13 March 2020
Scaff Safe 2020
SafeWork NSW will continue to target scaffold safety on construction sites throughout 2020. Inspectors will be attending worksites and talking with employers and workers to ensure compliance. Inspectors will also be working with scaffold suppliers and installers to ensure scaffolds are built to standard and are safe.
On-the-spot fines of $720 for individuals and $3,600 for employers can be issued to those who place workers lives at risk from falls from heights, or for undertaking scaffolding work without a high risk work licence.
When looking at scaffolds, our inspectors will be checking that scaffolds:
- are built to Australian Standards
- are not missing components
- are erected, dismantled or altered by people with the correct scaffolding high risk work licence
- remain compliant throughout the construction project.
See our findings from 2019 in our Operation Scaff Safe 2019 project report.
Conduct a scaffold safety check
To ensure you have a safe and compliant scaffold on site, principal contractors or scaffolders can use this checklist to conduct a basic inspection.
Duty holder obligations
As an employer, principal contractor, and/or a PCBU, you have the main responsibility for the health and safety of everyone in your workplace, including visitors. This is your primary duty of care.
Managing the scaffold
Principal contractors (and others who manage or control the scaffold) must control the risks associated with the scaffold. This includes ensuring:
- the scaffold is only erected, altered and dismantled by a worker with the appropriate scaffolding high risk work (HRW) licence. You can check a high risk work licence is valid by visiting http://www.licencecheck.nsw.gov.au
- the scaffold has been inspected at the following intervals:
- before first use
- prior to use after alterations or repairs
- after an event (eg high winds or storms, hit by plant, unauthorized modifications) that could affect scaffold integrity or stability, and
- at regular intervals not exceeding 30 days.
- a handover certificate is obtained from the scaffolder and is kept on-site until the scaffold has been dismantled
- site inductions and ongoing toolbox talks clearly state that unlicenced workers are prohibited from altering a scaffold, and who to contact if the scaffold needs altering or repair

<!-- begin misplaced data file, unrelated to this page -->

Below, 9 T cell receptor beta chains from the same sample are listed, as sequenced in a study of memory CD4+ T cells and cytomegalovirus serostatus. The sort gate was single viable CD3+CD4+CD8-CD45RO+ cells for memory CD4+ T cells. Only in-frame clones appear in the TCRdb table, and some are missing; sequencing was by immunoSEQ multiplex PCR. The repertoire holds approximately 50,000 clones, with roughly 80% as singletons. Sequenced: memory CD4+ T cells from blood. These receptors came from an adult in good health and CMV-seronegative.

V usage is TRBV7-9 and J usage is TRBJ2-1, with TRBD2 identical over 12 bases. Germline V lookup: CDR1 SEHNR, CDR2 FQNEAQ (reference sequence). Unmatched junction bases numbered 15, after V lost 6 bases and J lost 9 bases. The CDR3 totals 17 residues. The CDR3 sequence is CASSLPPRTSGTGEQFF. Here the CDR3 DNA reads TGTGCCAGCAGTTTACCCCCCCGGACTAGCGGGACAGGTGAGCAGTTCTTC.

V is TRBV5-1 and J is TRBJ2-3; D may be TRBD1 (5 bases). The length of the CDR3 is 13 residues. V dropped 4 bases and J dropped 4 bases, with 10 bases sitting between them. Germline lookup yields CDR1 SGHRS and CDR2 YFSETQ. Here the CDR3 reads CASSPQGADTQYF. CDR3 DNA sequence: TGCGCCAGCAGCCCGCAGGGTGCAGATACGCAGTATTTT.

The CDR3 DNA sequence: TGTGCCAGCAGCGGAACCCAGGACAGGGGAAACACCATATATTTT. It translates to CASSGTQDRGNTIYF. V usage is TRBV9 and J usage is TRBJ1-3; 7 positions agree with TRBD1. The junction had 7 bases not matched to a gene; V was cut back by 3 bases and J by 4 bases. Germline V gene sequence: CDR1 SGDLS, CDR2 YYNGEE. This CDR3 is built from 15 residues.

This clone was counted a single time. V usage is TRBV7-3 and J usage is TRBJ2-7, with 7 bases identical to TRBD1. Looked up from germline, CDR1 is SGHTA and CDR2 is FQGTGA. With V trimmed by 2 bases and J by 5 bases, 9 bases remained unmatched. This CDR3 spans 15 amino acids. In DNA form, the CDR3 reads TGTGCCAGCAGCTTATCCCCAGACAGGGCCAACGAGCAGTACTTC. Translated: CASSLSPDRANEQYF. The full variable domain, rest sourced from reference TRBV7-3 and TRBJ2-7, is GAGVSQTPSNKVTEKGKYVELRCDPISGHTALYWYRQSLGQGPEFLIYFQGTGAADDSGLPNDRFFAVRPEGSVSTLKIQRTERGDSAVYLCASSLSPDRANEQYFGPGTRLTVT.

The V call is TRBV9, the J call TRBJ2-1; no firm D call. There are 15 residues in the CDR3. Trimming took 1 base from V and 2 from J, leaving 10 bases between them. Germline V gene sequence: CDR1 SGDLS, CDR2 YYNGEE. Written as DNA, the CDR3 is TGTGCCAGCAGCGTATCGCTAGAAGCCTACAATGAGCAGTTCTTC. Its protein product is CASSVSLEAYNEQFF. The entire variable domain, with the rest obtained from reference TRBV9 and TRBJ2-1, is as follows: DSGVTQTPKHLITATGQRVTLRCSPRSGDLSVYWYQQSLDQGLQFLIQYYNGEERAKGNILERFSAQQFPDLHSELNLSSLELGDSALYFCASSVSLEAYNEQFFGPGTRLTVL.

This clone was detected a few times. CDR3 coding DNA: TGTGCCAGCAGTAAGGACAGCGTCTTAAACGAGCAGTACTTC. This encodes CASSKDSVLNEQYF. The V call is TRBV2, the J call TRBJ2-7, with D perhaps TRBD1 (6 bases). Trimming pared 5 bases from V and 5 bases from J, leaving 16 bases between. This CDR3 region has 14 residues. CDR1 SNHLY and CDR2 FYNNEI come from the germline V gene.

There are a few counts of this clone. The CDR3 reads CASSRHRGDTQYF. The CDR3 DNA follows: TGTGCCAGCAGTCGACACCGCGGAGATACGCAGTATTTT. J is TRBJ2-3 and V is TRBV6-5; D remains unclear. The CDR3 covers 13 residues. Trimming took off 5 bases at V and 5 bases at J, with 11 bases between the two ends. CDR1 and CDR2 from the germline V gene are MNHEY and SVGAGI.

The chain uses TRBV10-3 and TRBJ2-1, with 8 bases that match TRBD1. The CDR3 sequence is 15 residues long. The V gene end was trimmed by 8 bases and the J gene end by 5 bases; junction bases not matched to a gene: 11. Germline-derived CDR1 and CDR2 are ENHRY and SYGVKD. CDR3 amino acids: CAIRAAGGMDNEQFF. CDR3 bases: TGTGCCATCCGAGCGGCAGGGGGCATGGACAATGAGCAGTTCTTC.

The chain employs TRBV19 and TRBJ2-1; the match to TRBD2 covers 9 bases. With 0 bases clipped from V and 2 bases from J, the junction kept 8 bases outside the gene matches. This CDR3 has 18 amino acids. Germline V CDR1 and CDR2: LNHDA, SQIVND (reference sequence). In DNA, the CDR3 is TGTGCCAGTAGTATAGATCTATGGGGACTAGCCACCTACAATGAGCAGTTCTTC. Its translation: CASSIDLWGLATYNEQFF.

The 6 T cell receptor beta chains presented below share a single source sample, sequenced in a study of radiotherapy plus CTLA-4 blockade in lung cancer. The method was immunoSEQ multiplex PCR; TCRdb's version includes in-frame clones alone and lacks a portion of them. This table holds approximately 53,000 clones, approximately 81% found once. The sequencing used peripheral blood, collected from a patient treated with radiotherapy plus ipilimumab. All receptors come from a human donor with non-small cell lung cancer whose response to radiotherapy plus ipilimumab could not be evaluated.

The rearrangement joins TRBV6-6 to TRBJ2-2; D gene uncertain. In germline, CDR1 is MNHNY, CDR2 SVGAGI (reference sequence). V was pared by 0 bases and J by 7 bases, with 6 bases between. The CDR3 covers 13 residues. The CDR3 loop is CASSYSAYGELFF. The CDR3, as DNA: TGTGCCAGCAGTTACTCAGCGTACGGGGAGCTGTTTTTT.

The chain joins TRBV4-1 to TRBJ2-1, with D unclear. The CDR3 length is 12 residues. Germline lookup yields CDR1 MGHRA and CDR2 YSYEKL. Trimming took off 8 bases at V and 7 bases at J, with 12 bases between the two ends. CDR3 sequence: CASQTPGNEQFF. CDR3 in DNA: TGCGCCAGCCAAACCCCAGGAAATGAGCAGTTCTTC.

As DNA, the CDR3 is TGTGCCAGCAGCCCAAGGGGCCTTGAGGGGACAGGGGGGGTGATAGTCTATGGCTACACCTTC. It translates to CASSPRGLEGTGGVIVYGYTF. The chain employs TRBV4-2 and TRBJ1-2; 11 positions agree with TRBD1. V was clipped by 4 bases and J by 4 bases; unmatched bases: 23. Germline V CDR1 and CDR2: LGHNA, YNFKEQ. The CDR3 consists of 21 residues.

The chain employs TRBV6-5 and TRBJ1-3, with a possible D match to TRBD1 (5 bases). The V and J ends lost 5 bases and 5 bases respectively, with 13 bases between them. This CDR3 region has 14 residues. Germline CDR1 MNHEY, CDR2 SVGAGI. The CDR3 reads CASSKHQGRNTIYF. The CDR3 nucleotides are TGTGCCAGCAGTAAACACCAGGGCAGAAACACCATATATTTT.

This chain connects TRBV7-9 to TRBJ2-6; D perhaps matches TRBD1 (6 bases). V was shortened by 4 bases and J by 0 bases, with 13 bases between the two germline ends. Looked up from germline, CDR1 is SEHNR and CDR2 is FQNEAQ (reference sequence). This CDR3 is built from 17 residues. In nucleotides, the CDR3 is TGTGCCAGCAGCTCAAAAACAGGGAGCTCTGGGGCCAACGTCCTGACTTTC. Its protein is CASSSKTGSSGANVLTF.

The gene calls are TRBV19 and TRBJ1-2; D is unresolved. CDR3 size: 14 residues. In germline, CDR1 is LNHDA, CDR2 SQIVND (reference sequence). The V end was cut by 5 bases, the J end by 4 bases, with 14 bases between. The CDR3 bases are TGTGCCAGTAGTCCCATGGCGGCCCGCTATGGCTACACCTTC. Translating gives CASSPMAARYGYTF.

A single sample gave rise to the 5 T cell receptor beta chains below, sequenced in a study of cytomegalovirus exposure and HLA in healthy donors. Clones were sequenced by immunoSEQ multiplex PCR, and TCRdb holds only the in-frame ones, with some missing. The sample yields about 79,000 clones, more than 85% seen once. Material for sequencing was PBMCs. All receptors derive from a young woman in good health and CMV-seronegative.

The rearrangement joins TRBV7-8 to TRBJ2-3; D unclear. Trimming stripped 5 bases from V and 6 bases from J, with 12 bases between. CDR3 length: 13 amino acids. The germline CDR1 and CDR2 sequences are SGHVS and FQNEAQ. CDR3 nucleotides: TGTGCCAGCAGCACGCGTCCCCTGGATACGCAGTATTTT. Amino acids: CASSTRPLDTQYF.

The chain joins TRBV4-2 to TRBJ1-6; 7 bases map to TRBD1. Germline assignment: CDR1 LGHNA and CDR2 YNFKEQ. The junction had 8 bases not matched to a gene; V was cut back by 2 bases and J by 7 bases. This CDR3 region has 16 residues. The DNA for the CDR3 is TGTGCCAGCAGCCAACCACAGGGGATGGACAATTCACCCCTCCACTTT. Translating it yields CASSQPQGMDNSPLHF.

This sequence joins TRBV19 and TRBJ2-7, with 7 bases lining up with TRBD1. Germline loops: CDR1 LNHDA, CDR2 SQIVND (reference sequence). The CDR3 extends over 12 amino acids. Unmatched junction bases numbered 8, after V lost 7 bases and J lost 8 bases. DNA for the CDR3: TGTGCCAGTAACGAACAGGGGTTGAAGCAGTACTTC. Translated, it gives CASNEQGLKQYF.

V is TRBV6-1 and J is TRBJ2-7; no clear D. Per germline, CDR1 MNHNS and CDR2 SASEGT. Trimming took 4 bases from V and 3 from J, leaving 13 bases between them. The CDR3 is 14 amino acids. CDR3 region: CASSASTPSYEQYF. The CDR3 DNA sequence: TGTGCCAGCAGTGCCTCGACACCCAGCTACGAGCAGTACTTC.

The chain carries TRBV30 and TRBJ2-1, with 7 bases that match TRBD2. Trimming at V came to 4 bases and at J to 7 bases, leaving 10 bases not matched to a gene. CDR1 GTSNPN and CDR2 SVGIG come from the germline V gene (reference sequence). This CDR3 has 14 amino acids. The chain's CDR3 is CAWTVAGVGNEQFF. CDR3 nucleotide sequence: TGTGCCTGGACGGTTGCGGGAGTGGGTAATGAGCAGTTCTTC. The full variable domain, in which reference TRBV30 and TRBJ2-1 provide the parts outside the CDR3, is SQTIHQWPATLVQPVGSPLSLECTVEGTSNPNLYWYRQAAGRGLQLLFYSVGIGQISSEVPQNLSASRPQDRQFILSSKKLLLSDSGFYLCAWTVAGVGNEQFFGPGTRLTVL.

- workers are prevented from accessing incomplete sections of the scaffold
- that scaffolders provide an adequate Safe Work Method Statement (SWMS) before starting any high-risk construction work, which should be kept on-site until the scaffold is dismantled
- any work undertaken at the worksite is done in accordance with the SWMS provided
- Principal contractors have systems in place to ensure proper planning and sequencing of trades so that the scaffold remains safe and compliant throughout the build.
Scaffold incidents most commonly involve:
- people falling from scaffolds that are poorly erected, incomplete or have been altered without authorisation
- people falling from scaffolding due to misuse such as standing on guardrails
- scaffold collapse or failure of components due to incorrect assembly, incompatible componentry, overloading or unauthorised alteration such as tie removal
- objects falling off scaffolds and hitting people below
- scaffolds being struck by mobile plant or vehicles or being snagged by a crane.
Training and licensing
An appropriate scaffolding licence must be held by anyone performing scaffolding work on a scaffold where a person or object could fall more than 4 metres from the platform or structure. Unlicenced workers and their supervisors could each be issued with an on-the-spot fine of up to $3,600.
The type of scaffold to be erected and dismantled will determine the class of scaffolding licence required, for example, basic scaffolding (SB), intermediate scaffolding (SI) or advanced scaffolding (SA).
If you are a scaffolder and doing the wrong thing, you could also have your licence suspended or cancelled, and any compliance action taken will be publicly displayed on your licence records.